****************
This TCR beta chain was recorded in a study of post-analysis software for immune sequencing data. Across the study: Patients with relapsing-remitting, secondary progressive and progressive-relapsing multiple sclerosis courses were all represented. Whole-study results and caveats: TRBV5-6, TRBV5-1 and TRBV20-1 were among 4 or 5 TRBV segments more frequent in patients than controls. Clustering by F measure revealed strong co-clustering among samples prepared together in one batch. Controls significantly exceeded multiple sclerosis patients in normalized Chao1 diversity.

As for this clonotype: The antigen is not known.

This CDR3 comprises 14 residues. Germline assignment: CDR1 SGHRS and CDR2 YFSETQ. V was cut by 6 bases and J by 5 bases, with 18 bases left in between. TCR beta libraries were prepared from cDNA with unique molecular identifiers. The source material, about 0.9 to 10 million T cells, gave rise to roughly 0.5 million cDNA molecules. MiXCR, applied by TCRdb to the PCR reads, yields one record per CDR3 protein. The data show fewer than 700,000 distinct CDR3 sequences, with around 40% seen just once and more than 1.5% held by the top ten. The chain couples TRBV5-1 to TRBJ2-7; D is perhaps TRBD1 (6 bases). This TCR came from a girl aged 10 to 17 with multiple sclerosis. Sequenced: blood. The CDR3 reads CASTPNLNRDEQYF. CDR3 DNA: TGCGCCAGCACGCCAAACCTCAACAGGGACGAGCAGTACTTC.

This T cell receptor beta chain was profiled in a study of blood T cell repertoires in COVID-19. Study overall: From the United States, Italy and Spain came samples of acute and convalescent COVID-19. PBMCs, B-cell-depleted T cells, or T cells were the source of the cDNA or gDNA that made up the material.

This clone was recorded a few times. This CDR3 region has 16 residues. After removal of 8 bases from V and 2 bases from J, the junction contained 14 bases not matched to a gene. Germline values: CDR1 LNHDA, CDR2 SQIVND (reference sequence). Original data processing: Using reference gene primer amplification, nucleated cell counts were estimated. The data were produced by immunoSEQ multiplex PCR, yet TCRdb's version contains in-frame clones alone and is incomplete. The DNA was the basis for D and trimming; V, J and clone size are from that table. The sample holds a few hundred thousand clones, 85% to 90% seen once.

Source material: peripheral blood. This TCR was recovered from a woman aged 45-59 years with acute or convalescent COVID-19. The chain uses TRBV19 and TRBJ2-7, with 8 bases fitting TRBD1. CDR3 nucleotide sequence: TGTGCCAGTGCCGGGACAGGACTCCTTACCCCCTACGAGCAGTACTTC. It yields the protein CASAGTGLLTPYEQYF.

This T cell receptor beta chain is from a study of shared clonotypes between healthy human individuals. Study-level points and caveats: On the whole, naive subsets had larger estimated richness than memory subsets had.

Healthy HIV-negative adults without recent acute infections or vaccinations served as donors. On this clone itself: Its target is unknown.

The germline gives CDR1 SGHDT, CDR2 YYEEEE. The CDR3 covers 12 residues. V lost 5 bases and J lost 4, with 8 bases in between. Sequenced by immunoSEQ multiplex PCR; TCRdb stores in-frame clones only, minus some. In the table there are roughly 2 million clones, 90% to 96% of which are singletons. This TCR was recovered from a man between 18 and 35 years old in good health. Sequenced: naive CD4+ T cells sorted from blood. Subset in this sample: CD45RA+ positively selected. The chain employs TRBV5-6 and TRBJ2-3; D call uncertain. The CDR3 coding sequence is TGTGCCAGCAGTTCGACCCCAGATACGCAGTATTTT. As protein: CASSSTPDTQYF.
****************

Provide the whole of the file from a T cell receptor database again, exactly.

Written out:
This TCR beta chain was recorded in a study of post-analysis software for immune sequencing data. Across the study: Patients with relapsing-remitting, secondary progressive and progressive-relapsing multiple sclerosis courses were all represented. Whole-study results and caveats: TRBV5-6, TRBV5-1 and TRBV20-1 were among 4 or 5 TRBV segments more frequent in patients than controls. Clustering by F measure revealed strong co-clustering among samples prepared together in one batch. Controls significantly exceeded multiple sclerosis patients in normalized Chao1 diversity.

As for this clonotype: The antigen is not known.

This CDR3 comprises 14 residues. Germline assignment: CDR1 SGHRS and CDR2 YFSETQ. V was cut by 6 bases and J by 5 bases, with 18 bases left in between. TCR beta libraries were prepared from cDNA with unique molecular identifiers. The source material, about 0.9 to 10 million T cells, gave rise to roughly 0.5 million cDNA molecules. MiXCR, applied by TCRdb to the PCR reads, yields one record per CDR3 protein. The data show fewer than 700,000 distinct CDR3 sequences, with around 40% seen just once and more than 1.5% held by the top ten. The chain couples TRBV5-1 to TRBJ2-7; D is perhaps TRBD1 (6 bases). This TCR came from a girl aged 10 to 17 with multiple sclerosis. Sequenced: blood. The CDR3 reads CASTPNLNRDEQYF. CDR3 DNA: TGCGCCAGCACGCCAAACCTCAACAGGGACGAGCAGTACTTC.

This T cell receptor beta chain was profiled in a study of blood T cell repertoires in COVID-19. Study overall: From the United States, Italy and Spain came samples of acute and convalescent COVID-19. PBMCs, B-cell-depleted T cells, or T cells were the source of the cDNA or gDNA that made up the material.

This clone was recorded a few times. This CDR3 region has 16 residues. After removal of 8 bases from V and 2 bases from J, the junction contained 14 bases not matched to a gene. Germline values: CDR1 LNHDA, CDR2 SQIVND (reference sequence). Original data processing: Using reference gene primer amplification, nucleated cell counts were estimated. The data were produced by immunoSEQ multiplex PCR, yet TCRdb's version contains in-frame clones alone and is incomplete. The DNA was the basis for D and trimming; V, J and clone size are from that table. The sample holds a few hundred thousand clones, 85% to 90% seen once.

Source material: peripheral blood. This TCR was recovered from a woman aged 45-59 years with acute or convalescent COVID-19. The chain uses TRBV19 and TRBJ2-7, with 8 bases fitting TRBD1. CDR3 nucleotide sequence: TGTGCCAGTGCCGGGACAGGACTCCTTACCCCCTACGAGCAGTACTTC. It yields the protein CASAGTGLLTPYEQYF.

This T cell receptor beta chain is from a study of shared clonotypes between healthy human individuals. Study-level points and caveats: On the whole, naive subsets had larger estimated richness than memory subsets had.

Healthy HIV-negative adults without recent acute infections or vaccinations served as donors. On this clone itself: Its target is unknown.

The germline gives CDR1 SGHDT, CDR2 YYEEEE. The CDR3 covers 12 residues. V lost 5 bases and J lost 4, with 8 bases in between. Sequenced by immunoSEQ multiplex PCR; TCRdb stores in-frame clones only, minus some. In the table there are roughly 2 million clones, 90% to 96% of which are singletons. This TCR was recovered from a man between 18 and 35 years old in good health. Sequenced: naive CD4+ T cells sorted from blood. Subset in this sample: CD45RA+ positively selected. The chain employs TRBV5-6 and TRBJ2-3; D call uncertain. The CDR3 coding sequence is TGTGCCAGCAGTTCGACCCCAGATACGCAGTATTTT. As protein: CASSSTPDTQYF.